Heredity is not primarily the cause of tumors, despite representing a risk factor in several types of cancer, such as breast and prostate. The genetic alterations that give rise to the disordered proliferation of malignant cells in the body can be triggered by tobacco use, alcohol intake, sedentary lifestyle or poor diet, for example.
No. Family history is just one risk factor for developing the disease: having a cancer predisposing gene does not determine its occurrence.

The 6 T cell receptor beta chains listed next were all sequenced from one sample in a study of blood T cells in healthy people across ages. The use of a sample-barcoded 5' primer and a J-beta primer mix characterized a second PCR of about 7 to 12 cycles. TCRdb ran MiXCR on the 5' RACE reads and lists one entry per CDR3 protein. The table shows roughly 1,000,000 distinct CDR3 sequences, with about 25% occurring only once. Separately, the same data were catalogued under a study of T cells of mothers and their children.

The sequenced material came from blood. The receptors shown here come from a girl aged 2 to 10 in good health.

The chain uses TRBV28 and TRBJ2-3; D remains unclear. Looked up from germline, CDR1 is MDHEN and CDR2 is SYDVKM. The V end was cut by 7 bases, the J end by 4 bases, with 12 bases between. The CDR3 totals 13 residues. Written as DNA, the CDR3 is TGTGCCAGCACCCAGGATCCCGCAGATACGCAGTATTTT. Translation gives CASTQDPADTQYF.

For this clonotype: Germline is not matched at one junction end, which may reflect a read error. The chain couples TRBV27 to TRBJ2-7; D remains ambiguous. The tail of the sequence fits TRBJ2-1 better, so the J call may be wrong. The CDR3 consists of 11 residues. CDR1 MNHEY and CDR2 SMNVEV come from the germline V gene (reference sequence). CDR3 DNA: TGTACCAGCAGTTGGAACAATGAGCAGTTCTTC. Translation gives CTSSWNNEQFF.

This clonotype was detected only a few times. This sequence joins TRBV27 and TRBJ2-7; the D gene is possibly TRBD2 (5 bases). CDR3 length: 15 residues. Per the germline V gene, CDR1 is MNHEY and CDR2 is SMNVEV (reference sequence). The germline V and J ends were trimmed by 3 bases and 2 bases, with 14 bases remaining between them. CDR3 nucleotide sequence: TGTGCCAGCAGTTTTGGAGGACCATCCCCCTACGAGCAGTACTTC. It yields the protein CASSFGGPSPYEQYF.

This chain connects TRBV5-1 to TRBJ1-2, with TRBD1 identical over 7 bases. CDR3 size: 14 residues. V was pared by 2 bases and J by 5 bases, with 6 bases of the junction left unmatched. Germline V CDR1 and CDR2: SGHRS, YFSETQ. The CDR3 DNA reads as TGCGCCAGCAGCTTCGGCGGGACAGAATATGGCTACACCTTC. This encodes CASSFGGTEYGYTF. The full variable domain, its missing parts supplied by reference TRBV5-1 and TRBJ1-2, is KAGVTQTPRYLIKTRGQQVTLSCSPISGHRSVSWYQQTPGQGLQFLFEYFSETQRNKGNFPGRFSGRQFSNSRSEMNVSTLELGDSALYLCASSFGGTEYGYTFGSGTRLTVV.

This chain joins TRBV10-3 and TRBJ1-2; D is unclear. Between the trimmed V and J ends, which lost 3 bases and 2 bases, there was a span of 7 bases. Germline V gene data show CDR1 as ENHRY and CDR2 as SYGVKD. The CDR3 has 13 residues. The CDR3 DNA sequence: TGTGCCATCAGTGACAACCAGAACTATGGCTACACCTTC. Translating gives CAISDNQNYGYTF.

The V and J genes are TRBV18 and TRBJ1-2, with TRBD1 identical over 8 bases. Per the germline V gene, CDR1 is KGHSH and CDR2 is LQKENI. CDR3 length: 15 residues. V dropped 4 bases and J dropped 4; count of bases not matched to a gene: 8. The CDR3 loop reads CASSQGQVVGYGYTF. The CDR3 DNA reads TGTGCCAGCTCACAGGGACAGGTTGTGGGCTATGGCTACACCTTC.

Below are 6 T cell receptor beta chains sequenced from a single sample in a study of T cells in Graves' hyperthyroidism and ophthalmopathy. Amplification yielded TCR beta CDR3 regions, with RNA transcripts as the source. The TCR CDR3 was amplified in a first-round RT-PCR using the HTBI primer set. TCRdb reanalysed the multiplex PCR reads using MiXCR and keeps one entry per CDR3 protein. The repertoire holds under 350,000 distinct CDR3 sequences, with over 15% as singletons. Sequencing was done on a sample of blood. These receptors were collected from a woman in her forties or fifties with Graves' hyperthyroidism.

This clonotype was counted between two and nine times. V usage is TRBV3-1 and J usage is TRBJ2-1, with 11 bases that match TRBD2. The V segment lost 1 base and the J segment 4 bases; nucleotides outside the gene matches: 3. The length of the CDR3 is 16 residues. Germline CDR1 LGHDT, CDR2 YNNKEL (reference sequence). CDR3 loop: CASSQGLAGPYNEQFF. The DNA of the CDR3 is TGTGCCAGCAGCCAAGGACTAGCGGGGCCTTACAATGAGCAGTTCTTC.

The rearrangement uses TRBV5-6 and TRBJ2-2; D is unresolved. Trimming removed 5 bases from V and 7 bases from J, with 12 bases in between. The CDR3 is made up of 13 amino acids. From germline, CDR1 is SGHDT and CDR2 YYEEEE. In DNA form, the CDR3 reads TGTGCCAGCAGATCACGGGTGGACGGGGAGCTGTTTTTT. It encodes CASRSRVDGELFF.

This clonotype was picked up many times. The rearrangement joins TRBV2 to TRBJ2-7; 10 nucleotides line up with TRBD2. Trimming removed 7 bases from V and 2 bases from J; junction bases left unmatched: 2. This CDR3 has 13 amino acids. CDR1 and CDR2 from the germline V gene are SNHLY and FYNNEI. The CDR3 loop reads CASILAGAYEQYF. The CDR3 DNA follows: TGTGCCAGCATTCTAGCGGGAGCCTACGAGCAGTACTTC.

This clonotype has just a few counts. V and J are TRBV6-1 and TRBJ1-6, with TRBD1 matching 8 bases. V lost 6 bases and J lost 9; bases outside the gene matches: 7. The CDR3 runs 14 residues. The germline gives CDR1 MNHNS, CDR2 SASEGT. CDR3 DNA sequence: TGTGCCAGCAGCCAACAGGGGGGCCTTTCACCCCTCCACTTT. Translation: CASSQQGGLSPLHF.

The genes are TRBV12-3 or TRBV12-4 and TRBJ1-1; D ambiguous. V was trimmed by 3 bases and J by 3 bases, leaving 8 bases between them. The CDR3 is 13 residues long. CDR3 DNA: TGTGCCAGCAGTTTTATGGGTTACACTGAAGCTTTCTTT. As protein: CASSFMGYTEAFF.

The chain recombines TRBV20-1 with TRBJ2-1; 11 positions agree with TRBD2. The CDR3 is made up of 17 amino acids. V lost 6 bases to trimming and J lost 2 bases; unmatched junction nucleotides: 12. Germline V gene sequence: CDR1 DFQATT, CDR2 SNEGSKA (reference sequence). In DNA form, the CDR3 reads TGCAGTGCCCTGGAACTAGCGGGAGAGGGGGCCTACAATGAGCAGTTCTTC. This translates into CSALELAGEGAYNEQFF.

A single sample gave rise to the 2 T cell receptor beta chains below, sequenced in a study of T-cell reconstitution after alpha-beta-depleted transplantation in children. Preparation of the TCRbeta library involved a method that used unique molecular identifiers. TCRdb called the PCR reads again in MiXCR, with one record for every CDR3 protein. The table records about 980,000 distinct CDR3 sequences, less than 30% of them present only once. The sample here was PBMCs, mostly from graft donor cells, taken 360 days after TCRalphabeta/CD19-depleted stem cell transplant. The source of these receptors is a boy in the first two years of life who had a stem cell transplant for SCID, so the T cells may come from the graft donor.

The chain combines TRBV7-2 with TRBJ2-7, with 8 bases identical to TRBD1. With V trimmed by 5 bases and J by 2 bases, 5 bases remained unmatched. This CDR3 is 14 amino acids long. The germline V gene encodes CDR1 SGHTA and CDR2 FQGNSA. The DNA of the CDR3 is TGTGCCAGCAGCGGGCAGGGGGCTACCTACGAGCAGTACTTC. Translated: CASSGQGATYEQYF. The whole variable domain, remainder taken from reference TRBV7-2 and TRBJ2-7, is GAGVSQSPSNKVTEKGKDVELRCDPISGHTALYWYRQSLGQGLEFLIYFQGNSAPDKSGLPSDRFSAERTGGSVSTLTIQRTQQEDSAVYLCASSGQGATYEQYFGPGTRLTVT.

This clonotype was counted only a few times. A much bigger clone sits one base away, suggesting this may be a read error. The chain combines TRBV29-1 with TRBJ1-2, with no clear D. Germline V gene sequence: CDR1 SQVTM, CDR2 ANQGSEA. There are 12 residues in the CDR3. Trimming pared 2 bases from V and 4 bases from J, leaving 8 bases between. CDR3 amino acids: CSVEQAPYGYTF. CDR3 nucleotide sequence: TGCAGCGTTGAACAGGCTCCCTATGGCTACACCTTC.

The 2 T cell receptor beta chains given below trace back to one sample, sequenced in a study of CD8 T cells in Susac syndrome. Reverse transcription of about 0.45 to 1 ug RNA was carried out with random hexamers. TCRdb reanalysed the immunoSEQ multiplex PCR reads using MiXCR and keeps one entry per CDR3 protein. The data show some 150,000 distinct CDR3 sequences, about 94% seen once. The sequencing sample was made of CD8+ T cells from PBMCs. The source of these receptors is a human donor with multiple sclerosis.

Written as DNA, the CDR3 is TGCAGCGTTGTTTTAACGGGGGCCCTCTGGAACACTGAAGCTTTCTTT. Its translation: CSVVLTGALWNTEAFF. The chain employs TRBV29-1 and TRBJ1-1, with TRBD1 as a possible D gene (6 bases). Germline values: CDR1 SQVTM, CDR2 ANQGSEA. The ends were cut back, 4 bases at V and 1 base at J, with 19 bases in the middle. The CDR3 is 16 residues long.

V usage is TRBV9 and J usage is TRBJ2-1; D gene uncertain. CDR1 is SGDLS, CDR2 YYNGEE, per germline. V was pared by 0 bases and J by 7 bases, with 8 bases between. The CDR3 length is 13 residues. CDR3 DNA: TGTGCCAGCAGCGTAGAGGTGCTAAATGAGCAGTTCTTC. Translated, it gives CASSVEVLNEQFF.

Genetic tests can help both in the prevention and treatment of cancer. By looking for inherited changes in the individual’s genes, the doctor can assess the risk of developing the disease. When the person already has cancer, the tests can identify exactly which types of cells are affected; thus facilitating the application of a more precise therapy, such as the use of molecular-targeted drugs.